But elsewhere, police departments are asking whether such standards are relevant to policing today.
In April, after years of debate, a Maryland state commission on police standards reversed its 1970s-era policy of rejecting candidates who had used marijuana more than five times since turning 21, or more than 20 times in all.
Last year, Louisville did away with its requirement that officers have two years of college credit.
The New Orleans police, looking to broaden its pool of candidates, dropped a rule that automatically disqualified anyone who admitted prior use of recreational drugs. It now prohibits pot use during the previous two years and use of harder drugs, like heroin and cocaine, within the past decade.
Mayor Rahm Emanuel of Chicago, where the police are seeking 970 officers, said in January that he had been rethinking a prohibition on those with juvenile records.
In Chicago, where police data showsAfrican-Americans are stopped by the police far more often than whites, disqualifying applicants for minor or youthful offenses can exclude minority candidates at a time when the department is desperate to attract them.
“I want to take a look at the general idea that if somebody did something when they were 16 or 17, that doesn’t become an entire impossibility — as long as it’s not serious — to joining a police department,” Mr. Emanuel said.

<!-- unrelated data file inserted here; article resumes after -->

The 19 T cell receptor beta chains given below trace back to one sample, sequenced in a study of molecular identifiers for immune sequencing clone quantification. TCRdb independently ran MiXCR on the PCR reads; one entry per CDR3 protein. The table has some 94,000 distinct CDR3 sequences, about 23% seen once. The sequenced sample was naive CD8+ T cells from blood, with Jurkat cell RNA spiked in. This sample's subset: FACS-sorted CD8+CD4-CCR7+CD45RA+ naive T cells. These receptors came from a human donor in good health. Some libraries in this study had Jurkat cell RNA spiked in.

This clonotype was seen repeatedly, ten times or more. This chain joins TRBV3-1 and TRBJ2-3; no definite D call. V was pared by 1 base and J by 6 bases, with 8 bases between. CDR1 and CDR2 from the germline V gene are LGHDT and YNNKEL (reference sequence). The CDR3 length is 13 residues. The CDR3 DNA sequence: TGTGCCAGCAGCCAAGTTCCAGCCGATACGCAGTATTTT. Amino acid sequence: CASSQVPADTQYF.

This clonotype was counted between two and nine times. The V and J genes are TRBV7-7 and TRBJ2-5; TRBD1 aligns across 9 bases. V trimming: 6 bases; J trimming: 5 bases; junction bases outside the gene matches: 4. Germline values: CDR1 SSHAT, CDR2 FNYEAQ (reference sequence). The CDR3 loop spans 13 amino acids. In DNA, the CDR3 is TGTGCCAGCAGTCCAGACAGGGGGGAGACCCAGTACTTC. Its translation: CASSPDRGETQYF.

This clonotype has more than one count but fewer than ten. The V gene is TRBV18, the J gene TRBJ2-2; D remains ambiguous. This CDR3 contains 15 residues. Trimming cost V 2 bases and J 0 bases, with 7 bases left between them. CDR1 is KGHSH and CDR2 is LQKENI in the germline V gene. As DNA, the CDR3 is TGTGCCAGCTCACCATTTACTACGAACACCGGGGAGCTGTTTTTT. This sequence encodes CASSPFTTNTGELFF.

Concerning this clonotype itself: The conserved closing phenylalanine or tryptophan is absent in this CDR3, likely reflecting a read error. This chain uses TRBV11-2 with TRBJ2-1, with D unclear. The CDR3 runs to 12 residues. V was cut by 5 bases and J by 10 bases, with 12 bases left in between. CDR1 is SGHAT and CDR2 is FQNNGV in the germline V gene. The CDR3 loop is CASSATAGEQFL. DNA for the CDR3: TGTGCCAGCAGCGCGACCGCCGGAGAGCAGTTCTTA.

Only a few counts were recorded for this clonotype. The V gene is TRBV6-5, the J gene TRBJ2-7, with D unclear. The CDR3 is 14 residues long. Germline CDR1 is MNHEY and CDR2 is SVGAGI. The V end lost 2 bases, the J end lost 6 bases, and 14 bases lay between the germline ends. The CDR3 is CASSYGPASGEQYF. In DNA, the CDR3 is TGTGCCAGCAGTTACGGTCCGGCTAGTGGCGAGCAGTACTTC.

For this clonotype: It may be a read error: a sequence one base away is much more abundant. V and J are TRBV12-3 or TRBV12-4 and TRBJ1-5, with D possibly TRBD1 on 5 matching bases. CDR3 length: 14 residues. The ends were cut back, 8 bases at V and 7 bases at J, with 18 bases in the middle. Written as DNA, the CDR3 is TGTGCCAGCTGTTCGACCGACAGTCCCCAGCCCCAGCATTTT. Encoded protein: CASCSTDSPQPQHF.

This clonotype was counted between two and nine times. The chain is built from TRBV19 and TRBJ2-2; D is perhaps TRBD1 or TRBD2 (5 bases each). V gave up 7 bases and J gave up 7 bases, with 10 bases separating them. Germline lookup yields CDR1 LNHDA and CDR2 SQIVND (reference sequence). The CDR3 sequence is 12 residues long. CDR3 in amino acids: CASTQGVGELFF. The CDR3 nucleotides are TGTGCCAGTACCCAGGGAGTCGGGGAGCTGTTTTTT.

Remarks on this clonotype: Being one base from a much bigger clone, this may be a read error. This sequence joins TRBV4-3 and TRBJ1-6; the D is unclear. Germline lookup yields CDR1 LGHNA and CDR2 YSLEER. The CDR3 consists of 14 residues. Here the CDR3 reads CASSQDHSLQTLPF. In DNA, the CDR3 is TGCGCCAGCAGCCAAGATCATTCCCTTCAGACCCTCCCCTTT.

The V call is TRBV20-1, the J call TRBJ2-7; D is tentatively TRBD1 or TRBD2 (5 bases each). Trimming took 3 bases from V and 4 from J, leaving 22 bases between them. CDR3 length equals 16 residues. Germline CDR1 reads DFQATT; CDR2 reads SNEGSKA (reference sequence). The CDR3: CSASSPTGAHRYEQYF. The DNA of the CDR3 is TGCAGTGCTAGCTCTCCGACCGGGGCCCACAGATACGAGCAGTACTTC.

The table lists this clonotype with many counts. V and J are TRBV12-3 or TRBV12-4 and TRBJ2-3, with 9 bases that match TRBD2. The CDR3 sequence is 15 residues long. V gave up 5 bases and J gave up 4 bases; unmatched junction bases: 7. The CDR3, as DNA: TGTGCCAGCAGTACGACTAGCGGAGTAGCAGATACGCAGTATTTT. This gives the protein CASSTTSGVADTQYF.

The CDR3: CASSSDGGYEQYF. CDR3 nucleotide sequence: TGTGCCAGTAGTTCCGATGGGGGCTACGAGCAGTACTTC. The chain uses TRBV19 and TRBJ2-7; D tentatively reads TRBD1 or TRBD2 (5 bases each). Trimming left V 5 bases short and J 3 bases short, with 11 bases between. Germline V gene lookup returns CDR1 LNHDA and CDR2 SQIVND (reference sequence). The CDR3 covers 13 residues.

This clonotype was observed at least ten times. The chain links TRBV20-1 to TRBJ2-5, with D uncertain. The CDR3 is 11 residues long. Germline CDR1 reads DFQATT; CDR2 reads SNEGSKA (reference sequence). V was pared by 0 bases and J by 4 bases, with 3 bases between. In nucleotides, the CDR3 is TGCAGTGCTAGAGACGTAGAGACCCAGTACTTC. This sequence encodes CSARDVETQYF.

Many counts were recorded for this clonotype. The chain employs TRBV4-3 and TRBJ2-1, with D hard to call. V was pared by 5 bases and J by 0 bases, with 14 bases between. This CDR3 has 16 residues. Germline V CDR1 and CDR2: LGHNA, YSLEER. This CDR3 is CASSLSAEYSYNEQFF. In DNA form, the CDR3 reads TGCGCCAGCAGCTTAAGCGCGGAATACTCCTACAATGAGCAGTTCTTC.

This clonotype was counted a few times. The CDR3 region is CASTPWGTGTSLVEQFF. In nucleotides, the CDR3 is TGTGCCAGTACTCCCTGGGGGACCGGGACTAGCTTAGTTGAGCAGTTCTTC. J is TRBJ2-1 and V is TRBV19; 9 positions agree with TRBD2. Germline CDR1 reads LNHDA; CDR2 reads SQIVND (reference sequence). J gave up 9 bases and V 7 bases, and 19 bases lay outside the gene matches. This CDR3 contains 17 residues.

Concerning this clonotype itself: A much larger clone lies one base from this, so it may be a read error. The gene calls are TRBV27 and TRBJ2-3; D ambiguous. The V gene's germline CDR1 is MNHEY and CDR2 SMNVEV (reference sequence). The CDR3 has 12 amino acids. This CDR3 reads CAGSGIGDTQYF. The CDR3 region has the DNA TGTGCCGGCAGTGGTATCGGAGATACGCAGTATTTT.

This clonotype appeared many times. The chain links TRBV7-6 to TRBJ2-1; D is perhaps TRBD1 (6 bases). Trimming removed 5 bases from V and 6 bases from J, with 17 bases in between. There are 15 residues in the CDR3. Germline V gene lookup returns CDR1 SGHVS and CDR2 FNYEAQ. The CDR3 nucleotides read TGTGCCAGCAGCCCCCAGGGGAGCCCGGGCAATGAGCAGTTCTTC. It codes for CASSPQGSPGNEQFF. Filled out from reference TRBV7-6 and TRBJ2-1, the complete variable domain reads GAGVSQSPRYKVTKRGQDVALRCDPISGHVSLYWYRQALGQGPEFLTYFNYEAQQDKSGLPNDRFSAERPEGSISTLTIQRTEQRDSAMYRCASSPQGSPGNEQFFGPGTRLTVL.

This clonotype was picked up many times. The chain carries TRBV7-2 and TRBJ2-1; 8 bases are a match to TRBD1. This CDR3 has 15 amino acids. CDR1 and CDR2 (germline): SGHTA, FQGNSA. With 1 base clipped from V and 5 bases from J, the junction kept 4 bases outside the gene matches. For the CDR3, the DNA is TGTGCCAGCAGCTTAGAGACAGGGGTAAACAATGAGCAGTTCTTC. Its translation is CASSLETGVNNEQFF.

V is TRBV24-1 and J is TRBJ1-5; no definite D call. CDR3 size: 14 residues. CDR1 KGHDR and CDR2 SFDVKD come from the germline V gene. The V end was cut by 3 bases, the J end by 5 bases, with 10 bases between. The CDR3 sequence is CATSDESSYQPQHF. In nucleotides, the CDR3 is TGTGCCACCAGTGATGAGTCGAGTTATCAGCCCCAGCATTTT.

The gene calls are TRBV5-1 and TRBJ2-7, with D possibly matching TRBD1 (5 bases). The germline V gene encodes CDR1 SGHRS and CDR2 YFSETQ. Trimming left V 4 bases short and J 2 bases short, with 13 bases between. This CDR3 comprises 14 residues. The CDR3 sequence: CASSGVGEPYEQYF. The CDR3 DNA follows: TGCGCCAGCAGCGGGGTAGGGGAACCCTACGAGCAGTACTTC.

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Chuck Canterbury, president of the national Fraternal Order of Police, said there was concern about whether the changes would result in a generation of ill-prepared officers.
“People are talking about it, but there is such a recruiting and retention problem — they’re searching for ways to bring bodies in,” he said. “But I’m not sure reducing standards is the best way to do that.”
Standards have evolved over time, particularly when they promoted uniformity at the expense of fairness. In the 1960s, for example, height requirements began to vanish because they excluded far more women than men. The Los Angeles Police Department’s requirement was one of the last, ruled unconstitutional in 1979.
In its drive to diversify, the New York Police Department claims to be one of the nation’s more forward-looking departments. Fifteen years after firing a Sikh officer who refused to remove his turban, the department last year began to allow Sikhs to wear turbans and have short beards.
Last year, Detroit’s police chief, James Craig, began to allow beards for men and stud earrings for women, saying they had no bearing on job performance.